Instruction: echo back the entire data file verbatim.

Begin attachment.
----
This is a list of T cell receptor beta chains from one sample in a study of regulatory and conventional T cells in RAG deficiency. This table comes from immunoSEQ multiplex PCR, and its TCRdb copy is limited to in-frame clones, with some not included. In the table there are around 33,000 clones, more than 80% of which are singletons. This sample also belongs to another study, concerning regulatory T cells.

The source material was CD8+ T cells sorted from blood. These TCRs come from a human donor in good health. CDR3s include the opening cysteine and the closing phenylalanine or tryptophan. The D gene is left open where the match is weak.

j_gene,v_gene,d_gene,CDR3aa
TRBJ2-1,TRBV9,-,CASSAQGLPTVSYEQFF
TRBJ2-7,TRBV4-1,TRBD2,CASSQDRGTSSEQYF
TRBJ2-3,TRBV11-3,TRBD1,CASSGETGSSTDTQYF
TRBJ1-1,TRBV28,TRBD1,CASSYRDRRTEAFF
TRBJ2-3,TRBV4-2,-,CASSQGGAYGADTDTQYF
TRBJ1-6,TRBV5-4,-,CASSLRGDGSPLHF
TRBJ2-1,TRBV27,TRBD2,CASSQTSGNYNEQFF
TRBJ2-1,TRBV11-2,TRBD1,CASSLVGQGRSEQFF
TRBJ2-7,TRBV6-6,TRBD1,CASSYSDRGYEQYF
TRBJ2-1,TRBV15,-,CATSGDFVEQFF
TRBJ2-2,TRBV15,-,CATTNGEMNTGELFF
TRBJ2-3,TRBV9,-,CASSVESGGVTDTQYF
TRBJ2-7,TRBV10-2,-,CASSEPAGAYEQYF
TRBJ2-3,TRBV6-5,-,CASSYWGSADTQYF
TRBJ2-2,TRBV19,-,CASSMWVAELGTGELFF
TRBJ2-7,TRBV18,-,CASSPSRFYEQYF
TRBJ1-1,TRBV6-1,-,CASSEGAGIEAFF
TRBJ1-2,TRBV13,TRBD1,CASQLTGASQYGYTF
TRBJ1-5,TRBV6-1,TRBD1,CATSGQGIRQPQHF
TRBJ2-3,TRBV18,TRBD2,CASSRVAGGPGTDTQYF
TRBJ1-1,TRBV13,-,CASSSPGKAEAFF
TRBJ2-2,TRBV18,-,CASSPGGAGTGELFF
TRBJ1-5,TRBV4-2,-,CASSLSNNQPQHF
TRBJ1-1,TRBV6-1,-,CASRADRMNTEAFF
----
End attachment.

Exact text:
This is a list of T cell receptor beta chains from one sample in a study of regulatory and conventional T cells in RAG deficiency. This table comes from immunoSEQ multiplex PCR, and its TCRdb copy is limited to in-frame clones, with some not included. In the table there are around 33,000 clones, more than 80% of which are singletons. This sample also belongs to another study, concerning regulatory T cells.

The source material was CD8+ T cells sorted from blood. These TCRs come from a human donor in good health. CDR3s include the opening cysteine and the closing phenylalanine or tryptophan. The D gene is left open where the match is weak.

j_gene,v_gene,d_gene,CDR3aa
TRBJ2-1,TRBV9,-,CASSAQGLPTVSYEQFF
TRBJ2-7,TRBV4-1,TRBD2,CASSQDRGTSSEQYF
TRBJ2-3,TRBV11-3,TRBD1,CASSGETGSSTDTQYF
TRBJ1-1,TRBV28,TRBD1,CASSYRDRRTEAFF
TRBJ2-3,TRBV4-2,-,CASSQGGAYGADTDTQYF
TRBJ1-6,TRBV5-4,-,CASSLRGDGSPLHF
TRBJ2-1,TRBV27,TRBD2,CASSQTSGNYNEQFF
TRBJ2-1,TRBV11-2,TRBD1,CASSLVGQGRSEQFF
TRBJ2-7,TRBV6-6,TRBD1,CASSYSDRGYEQYF
TRBJ2-1,TRBV15,-,CATSGDFVEQFF
TRBJ2-2,TRBV15,-,CATTNGEMNTGELFF
TRBJ2-3,TRBV9,-,CASSVESGGVTDTQYF
TRBJ2-7,TRBV10-2,-,CASSEPAGAYEQYF
TRBJ2-3,TRBV6-5,-,CASSYWGSADTQYF
TRBJ2-2,TRBV19,-,CASSMWVAELGTGELFF
TRBJ2-7,TRBV18,-,CASSPSRFYEQYF
TRBJ1-1,TRBV6-1,-,CASSEGAGIEAFF
TRBJ1-2,TRBV13,TRBD1,CASQLTGASQYGYTF
TRBJ1-5,TRBV6-1,TRBD1,CATSGQGIRQPQHF
TRBJ2-3,TRBV18,TRBD2,CASSRVAGGPGTDTQYF
TRBJ1-1,TRBV13,-,CASSSPGKAEAFF
TRBJ2-2,TRBV18,-,CASSPGGAGTGELFF
TRBJ1-5,TRBV4-2,-,CASSLSNNQPQHF
TRBJ1-1,TRBV6-1,-,CASRADRMNTEAFF